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Sans titre | 1955

FAB Paris | November 22nd - 26th

Maria Helena Vieira Da Silva is one of the masters of urban landscapes. With her complex compositions of geometric forms, delicate brushstrokes and harmonies of color, she has transformed the busy streets and imposing buildings of cities like Paris, New York and Lisbon into bewitching labyrinths of lines, shapes and perspectives.

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Maria Helena Vieira DA SILVA (1908 -1992)

Sans titre, 1955
Oil on burlap
100,5 x 50,5 cm

Vieira Da Silva’s 1950s period is marked by a meticulous exploration of space and perspective. In her paintings of interiors and urban landscapes, her works deftly interweave geometric motifs, refined color harmonies and appealing brushstrokes, creating mesmerizing labyrinths of line and form.

Vieira Da Silva captures the essence of different spaces, transformed into abstract compositions of architectural elements. Her paintings often represent libraries, theaters and skyscrapers where the rows of shelves, columns and windows become the elements that will constitute a true and personal visual symphony.

Maria Helena Vieira Da Silva in her studio, 34 rue de l'Abbe-Carton, Paris 1960. © Wölbing-Van Dyck, Bielefeld and Ida Kar

« Everything astonishes me, and I paint my astonishment, which is at once wonder, terror and laughter. »

Maria Helena Vieira Da Silva

The evolution of a horizontal composition towards the verticality of a series of paintings of cities in the 1950s coincide with Vieira Da Silva’s first travels to New York. In 1946, her first solo show at Jeanne Bucher is followed by the exhibition “The New Decade: 22 European Painters” at MoMA in 1955 where the painting The City, 1950-51 was presented.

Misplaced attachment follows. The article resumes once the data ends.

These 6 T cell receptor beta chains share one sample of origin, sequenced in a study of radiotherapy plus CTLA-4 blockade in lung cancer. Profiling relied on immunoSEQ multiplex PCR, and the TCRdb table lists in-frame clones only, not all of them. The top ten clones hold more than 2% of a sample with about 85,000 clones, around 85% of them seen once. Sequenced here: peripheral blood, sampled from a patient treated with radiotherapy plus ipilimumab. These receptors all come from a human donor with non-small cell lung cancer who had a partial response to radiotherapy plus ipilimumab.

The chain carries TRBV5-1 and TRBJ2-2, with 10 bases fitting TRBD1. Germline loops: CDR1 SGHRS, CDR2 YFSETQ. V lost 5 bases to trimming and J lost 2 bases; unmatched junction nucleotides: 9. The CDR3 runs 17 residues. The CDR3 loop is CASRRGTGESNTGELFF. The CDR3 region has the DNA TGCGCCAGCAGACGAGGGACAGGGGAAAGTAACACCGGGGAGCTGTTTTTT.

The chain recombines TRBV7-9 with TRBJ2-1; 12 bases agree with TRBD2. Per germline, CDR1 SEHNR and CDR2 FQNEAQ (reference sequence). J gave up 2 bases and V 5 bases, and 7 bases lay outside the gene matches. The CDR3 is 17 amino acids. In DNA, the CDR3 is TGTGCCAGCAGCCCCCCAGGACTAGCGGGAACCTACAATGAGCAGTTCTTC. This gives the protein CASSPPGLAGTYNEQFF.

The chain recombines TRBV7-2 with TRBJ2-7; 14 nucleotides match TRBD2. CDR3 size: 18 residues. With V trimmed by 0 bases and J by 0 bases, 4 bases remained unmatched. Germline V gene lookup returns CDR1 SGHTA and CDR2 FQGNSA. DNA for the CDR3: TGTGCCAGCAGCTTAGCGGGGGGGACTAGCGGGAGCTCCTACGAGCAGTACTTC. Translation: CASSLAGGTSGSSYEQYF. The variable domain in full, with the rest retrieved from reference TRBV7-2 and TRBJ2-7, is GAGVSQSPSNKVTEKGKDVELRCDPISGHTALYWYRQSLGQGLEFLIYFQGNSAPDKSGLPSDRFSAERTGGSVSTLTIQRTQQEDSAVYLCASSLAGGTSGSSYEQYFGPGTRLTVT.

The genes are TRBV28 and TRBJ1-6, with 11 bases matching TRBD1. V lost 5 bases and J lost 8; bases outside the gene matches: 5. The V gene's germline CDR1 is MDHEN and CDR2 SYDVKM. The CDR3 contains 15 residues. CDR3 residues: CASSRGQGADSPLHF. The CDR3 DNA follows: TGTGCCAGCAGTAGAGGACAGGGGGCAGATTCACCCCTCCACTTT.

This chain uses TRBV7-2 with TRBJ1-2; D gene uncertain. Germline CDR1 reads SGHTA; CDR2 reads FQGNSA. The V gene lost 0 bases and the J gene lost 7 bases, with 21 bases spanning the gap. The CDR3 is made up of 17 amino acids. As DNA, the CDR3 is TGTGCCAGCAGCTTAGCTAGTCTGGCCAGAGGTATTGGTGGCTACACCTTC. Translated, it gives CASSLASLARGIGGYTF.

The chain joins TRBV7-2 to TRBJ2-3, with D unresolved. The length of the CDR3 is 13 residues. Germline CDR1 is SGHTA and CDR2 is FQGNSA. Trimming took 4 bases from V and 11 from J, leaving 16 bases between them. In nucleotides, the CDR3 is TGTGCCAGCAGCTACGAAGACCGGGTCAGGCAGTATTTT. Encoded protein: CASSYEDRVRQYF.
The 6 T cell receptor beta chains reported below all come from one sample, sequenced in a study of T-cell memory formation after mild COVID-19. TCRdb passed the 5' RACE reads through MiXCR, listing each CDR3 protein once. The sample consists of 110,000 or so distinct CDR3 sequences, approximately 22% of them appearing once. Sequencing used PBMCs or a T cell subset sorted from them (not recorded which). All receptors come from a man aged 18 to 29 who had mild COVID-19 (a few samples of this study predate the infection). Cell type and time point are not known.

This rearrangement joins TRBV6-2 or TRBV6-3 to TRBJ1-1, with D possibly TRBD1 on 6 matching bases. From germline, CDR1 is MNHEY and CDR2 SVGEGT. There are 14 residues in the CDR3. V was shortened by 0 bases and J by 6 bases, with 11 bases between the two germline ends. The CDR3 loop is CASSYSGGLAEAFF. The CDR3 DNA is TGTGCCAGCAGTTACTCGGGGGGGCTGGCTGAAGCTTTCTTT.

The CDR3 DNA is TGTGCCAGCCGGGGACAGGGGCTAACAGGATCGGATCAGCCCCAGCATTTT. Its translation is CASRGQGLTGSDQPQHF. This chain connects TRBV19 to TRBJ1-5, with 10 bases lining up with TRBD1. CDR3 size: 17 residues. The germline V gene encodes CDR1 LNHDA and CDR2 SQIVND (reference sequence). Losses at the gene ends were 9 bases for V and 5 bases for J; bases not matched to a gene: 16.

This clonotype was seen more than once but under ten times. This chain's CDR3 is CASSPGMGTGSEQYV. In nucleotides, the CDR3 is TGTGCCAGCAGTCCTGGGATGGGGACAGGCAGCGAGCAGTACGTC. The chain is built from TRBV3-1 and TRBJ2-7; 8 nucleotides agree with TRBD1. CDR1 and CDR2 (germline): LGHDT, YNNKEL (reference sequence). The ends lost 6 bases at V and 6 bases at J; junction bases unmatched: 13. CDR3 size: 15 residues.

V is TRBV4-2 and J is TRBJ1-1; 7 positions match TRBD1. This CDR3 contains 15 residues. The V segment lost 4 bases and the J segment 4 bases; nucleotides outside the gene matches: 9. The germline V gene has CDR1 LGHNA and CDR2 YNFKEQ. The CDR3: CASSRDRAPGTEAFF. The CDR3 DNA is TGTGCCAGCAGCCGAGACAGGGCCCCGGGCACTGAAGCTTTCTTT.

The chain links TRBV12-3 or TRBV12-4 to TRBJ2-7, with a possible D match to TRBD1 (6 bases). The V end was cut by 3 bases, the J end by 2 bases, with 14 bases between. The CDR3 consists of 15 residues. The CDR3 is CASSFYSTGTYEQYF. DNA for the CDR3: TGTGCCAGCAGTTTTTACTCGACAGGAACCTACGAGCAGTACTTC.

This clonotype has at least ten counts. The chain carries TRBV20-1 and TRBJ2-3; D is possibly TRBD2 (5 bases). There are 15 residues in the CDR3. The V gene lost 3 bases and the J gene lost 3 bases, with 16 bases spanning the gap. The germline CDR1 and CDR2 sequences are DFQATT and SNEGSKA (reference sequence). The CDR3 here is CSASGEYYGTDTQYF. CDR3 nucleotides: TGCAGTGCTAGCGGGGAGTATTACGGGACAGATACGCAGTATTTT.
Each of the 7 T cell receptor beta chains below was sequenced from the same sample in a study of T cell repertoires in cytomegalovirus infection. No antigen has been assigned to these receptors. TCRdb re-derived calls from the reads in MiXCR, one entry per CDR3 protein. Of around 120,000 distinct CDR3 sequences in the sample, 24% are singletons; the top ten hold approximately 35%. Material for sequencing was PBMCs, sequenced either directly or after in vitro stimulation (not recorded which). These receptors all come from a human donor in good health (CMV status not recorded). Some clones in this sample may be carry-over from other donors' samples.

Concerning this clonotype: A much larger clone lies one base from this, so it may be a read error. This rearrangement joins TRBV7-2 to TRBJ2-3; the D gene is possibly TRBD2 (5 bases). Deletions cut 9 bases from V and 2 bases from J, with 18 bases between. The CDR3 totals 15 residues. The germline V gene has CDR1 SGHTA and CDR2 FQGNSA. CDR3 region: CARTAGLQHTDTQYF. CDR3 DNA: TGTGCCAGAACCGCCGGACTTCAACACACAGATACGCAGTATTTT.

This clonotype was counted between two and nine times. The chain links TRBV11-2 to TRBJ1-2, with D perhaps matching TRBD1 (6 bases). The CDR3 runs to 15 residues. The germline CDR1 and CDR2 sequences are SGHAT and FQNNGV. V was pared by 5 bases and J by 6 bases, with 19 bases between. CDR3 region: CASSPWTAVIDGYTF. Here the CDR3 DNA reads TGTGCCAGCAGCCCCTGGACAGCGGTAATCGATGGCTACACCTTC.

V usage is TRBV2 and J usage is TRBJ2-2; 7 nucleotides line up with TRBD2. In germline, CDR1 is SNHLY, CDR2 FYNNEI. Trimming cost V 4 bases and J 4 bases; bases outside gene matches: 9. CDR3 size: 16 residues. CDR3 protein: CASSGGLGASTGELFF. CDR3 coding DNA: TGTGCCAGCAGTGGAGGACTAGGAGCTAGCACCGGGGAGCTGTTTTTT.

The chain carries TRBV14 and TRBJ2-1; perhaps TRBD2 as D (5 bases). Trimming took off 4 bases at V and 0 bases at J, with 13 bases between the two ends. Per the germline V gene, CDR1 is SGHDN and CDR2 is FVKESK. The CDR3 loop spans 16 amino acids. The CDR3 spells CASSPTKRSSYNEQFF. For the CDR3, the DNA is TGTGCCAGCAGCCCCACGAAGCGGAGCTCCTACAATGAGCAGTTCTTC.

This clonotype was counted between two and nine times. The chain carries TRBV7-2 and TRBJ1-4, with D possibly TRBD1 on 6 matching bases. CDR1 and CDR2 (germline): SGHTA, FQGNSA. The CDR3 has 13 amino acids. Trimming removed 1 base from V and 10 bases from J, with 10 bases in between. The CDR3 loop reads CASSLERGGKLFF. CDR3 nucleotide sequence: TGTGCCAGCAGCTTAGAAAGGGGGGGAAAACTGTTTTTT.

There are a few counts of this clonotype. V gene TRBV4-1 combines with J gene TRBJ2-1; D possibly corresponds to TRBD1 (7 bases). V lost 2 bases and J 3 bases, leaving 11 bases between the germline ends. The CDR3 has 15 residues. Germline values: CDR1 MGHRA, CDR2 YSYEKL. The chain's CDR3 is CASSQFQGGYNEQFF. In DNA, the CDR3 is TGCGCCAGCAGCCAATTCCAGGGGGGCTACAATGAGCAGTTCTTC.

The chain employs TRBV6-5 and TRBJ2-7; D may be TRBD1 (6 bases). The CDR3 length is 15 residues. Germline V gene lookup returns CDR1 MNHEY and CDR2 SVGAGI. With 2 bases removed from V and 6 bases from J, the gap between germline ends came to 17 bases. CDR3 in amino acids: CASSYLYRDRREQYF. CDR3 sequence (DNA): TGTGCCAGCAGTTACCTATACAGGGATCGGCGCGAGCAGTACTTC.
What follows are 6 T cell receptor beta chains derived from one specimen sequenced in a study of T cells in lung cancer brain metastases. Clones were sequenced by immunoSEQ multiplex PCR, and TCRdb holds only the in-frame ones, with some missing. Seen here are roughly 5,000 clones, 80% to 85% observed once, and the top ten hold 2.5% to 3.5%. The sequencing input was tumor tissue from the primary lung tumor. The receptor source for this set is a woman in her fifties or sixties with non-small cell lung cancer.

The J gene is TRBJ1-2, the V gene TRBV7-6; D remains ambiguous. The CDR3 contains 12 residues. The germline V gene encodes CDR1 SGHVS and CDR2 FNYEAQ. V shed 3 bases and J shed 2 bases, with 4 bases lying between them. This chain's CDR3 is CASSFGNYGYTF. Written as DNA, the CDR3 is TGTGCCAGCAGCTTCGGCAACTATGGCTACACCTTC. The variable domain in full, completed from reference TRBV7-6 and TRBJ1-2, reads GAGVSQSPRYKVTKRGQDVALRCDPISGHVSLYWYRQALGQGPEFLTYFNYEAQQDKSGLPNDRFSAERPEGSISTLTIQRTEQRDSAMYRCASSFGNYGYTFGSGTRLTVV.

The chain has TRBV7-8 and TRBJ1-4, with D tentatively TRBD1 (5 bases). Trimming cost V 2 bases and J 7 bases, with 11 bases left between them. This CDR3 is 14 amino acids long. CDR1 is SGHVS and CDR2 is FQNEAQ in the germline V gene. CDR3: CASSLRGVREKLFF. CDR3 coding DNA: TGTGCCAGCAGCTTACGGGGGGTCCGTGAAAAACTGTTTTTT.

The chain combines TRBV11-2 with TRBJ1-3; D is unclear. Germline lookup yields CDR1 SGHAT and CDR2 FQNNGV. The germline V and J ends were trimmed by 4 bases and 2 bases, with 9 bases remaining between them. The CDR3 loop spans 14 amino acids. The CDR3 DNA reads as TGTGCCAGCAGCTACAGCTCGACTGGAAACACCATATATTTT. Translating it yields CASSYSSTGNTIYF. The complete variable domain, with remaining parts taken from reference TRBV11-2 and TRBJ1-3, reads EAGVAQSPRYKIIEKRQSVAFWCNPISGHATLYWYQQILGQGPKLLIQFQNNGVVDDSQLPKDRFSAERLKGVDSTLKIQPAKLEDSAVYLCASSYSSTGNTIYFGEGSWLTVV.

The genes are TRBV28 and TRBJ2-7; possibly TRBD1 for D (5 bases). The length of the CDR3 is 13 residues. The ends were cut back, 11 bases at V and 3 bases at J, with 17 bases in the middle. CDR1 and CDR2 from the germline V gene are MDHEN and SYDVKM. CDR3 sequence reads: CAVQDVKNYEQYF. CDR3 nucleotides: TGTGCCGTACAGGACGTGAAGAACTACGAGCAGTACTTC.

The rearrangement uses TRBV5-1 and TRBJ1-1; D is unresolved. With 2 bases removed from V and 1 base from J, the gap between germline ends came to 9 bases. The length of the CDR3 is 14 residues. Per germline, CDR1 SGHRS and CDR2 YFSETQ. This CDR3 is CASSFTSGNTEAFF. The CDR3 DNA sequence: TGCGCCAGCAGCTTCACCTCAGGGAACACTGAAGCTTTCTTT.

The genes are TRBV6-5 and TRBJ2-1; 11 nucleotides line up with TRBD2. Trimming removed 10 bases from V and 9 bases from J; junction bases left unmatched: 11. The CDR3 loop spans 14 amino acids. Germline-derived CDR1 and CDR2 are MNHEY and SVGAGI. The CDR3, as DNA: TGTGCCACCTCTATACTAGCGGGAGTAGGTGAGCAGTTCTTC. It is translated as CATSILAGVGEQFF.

The city that inspired some of the greatest masters of abstraction, like Piet Mondrian, has surely marked Vieira Da Silva’s spirit. Cosmopolitan city where the unmeasurable buildings are organized in a grid, Manhattan’s checkerboard fits perfectly in the artist’s visual lexicon, to which she adds her lyricism.

Sans titre, 1955 reflects the pulsating and dynamic energy of urban life. Through a fervent and structured abstraction, Vieira Da Silva manages to perfectly capture the sounds, the movements and the rythmes of the city that never sleeps: the famous yellow cabs that scour down the avenues, the traffic lights, the billboards and the swarming of inhabitants spilling out onto the sidewalks, are translated by the artist’s lively brushstrokes.

It is this human experience, the one of inhabiting and navigating through the complex systems of a big city, that Vieira Da Silva succeeds in evoking in the viewer, who can’t help but imagine this incredible spectacle. The strategic use of bright, fiery primary colors in the lower register of the canvas contrasts with the silent, majestic power of the skyscrapers dominating the rest of the composition.

La ville en ruines, détail | 1955 | Oil on canvas | ©Museu do Caramulo, Portugal | Donation by Alberto Pires Ribeiro

Vieira Da Silva offers us a glimpse of that intangible, vivid feeling of being completely engulfed by towering skyscrapers. These metal structures soar skywards and beyond the frame, conveying a sense of verticality and unattainable height. The artist’s signature network of subtly aligned lines and shapes, creates the vanishing point that centers the canvas and guides the viewer’s eye.

Vieira Da Silva’s abstract landscapes are not simply decorative or picturesque depictions of environments and interiors. Her works are profound meditations and true symphonies that provoke our imagination and awaken all our senses.



« Yes, my paintings can look like architecture. I’ve always felt a bit weak, and painting is a way of building myself up, by producing my painting. » 


Maria Helena Vieira Da Silva

About the artist

Born in Lisbon, the painter Maria Helena Vieira da Silva (1908-1992) moved to Paris in 1928 to become one of the major figures of post-war art, one of the few female artists to gain international fame in the 1950s. In her painting, described as “abstract landscape art,” Vieira focused her attention and her practice on the question of perspective. Her central subject was the city.


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